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Native Plant Society of Texas

Boerne Chapter

January 2013

NICE! Plant of the Month

(Carya illinoinensis)

Tall pecan tree in a field, blue sky above.
Photo submitted by Boerne Chapter

Family: Juglandaceae (Walnut Family)

Type: Tall tree 50-60 feet tall and broad crown. Can grow up to 100 feet tall in deep, fertile soil.

Natural Habitat: Deep, rich, moist wetlands and bottomlands near rivers and streams in South-central U.S and Mexico. In Texas, it is most commonly found in Blackland Prairies.

Growth: Slow growing, long-lived, deep rooted.

Deer Resistance: Tree bark needs protection from rubbing for first 10 years.

Wildlife: High energy and protein food for deer, turkeys, blue jays, squirrels and small mammals. Host plant for hairstreak butterflies and cecropia moth.

Light Tolerance: Full sun.

Flowers: Spring; catkins 5-6 inches long; unisexual – male and female on the same tree.

Fruit: Edible, 1-3 inch oblong drupe (usually called a nut) covered by green husk that splits when mature; often in clusters of 2-3 nuts that mature in October-November. Native species has small, hard shell but considered the most delicious. Cultivars can be thin-shelled up to 3 inches long.

Leaves: Deciduous, alternate, pinnately compound, up to 12 inches long with 9-17 opposite leaflets; smooth asymmetrical leaflets with small teeth, often curving, aromatic.

Water Requirements: Drought tolerant and can withstand short durations of flooding.

Soil Requirements: Deep, fertile, well-drained sand, loam, clay, caliche.

Planting Instructions: Space plants 30-50 feet apart depending on desired final appearance. Dig a hole at least two times wider than, but the same depth as the root ball in the nursery container. Sides of the hole should be irregular, not smooth. Remove plant from container, taking care to support the root ball. Loosen exterior roots gently with your fingers. If the plant is root-bound and cannot be loosened by hand, the outer roots may be cut in several places. Lift the plant by the root ball and place into the hole. Backfill hole, using soil that was dug out.. Do not add any soil to the top of the root ball. Gently firm the soil with your hands, but do not tamp it down. Place 3-4 inches of mulch over the bare soil around, but not touching the base of the plant.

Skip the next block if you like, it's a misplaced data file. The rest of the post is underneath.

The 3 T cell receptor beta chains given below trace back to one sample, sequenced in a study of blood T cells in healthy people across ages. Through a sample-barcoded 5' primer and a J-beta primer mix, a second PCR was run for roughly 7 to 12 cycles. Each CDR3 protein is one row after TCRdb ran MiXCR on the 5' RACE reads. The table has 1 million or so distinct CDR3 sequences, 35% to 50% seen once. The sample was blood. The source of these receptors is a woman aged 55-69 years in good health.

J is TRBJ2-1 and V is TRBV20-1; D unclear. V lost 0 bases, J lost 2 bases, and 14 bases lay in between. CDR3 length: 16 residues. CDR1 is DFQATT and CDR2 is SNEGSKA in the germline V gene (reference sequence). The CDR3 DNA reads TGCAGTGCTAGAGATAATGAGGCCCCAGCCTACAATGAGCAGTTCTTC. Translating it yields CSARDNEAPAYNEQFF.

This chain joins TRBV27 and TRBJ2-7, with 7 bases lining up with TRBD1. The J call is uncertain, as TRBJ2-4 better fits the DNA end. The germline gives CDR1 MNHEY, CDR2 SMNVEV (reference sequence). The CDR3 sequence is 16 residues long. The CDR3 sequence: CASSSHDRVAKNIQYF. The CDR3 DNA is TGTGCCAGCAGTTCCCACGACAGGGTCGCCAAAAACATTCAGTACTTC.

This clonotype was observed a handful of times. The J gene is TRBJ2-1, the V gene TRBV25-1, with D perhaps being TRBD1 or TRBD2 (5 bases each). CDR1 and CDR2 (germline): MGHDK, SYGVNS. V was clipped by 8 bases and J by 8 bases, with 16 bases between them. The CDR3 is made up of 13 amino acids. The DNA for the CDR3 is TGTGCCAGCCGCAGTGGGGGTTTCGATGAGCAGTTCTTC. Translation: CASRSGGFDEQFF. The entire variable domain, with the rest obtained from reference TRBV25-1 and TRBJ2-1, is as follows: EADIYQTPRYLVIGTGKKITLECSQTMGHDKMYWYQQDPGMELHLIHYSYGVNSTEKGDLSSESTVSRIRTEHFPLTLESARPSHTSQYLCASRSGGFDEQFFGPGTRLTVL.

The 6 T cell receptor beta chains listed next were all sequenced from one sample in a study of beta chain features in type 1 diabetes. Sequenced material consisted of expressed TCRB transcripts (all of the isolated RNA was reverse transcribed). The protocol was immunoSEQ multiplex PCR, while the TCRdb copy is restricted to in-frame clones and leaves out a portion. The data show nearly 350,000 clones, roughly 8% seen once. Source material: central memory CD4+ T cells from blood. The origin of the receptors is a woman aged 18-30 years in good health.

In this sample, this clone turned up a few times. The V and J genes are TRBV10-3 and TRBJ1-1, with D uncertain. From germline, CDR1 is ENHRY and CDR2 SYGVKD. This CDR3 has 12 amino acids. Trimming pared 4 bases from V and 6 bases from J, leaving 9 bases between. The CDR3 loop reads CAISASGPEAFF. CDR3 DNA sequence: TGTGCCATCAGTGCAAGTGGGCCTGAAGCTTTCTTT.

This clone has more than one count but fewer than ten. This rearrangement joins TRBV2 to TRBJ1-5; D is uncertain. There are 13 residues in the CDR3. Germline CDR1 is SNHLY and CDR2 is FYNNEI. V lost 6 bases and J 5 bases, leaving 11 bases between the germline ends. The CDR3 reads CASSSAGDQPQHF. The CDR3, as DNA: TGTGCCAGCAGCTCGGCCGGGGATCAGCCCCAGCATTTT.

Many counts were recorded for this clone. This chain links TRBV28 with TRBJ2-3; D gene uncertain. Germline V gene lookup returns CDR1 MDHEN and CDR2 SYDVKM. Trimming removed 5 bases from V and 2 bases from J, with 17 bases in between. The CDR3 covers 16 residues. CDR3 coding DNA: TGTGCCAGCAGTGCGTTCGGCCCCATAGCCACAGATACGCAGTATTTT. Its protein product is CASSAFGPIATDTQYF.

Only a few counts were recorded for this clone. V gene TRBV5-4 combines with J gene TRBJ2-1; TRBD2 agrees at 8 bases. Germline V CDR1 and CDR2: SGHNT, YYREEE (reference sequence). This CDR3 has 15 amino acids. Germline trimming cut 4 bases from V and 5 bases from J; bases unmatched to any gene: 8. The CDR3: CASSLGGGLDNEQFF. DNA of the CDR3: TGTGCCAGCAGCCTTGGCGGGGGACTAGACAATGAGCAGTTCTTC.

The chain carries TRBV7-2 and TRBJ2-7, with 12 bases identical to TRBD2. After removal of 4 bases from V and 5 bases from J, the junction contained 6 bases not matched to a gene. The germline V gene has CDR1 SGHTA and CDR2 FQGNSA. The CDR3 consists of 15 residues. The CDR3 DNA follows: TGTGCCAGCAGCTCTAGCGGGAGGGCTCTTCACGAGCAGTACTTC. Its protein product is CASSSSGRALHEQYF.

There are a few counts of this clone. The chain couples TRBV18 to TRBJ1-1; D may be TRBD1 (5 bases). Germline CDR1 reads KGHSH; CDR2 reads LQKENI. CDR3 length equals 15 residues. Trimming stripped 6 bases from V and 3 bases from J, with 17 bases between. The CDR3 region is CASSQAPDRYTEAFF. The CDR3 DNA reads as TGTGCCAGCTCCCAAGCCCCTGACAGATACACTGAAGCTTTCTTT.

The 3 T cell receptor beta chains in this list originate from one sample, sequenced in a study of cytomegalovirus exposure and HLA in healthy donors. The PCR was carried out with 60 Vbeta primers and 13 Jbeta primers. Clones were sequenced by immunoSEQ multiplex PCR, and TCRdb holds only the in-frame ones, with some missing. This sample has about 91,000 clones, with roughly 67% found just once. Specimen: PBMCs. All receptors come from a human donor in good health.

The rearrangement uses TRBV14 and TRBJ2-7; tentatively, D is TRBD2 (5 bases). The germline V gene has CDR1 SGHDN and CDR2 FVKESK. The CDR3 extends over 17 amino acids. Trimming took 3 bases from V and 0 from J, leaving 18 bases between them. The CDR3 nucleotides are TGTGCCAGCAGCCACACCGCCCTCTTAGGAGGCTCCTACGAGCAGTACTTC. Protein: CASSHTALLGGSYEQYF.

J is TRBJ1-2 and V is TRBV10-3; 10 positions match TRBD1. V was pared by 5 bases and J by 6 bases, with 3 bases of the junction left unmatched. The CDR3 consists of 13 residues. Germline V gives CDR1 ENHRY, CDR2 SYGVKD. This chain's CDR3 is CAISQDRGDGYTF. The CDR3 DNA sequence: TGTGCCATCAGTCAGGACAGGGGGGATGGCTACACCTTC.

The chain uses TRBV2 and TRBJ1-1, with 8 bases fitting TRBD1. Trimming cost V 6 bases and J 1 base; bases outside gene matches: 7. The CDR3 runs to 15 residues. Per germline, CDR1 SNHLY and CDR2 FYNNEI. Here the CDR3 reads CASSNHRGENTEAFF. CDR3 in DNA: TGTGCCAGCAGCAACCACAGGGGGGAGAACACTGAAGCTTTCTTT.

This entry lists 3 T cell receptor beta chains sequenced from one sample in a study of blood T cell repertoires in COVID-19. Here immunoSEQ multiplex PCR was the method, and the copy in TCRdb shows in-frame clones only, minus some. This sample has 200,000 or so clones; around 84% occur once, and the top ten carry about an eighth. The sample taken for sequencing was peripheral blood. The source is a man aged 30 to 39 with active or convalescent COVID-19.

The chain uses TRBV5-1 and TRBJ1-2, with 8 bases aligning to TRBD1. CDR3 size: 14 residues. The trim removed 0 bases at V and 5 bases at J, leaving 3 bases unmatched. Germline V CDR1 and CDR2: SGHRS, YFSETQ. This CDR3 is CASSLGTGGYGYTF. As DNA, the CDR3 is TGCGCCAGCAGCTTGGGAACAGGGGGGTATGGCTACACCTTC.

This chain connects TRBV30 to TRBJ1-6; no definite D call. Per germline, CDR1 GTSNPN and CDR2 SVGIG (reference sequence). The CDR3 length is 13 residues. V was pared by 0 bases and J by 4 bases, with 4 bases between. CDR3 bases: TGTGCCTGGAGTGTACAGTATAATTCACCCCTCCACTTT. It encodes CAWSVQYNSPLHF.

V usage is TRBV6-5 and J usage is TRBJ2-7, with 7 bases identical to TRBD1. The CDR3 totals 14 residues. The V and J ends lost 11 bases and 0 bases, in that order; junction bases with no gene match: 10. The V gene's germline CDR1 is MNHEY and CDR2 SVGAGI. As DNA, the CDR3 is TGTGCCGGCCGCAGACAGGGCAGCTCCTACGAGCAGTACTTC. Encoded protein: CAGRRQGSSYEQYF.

Watering Instructions: Water deeply after planting to settle soil around roots. Then every 7-10 days, as needed, during the first growing season. Before watering, check for soil moisture at a depth of an inch or two at the edge of the root ball. Skip a watering after a rainfall of ½ to 1 inch. Maintain this watering schedule until the first fall. Reduce watering during the cool fall and winter months. In a “normal” year, no watering may be necessary during the fall and winter, but during a dry period, monthly watering may be needed. Second Spring and thereafter: Water monthly only during periods of drought. Once established, natives will survive with little supplemental irrigation.

NICE! Tip: State tree of Texas and prized shade tree. The nuts are a valuable food source and cash crop. A mature tree can produce 500-1,000 pounds of delicious nuts per year that are also healthy: low in saturated fat, antioxidant, and high in protein. Shells of nuts often used as mulch. Pecan wood is among the hardest and strongest.

Look for the NICE! Plant of the Month signs and information sheets on your next visit to a participating Boerne nursery. And thank you for supporting native plants by using them in your landscapes.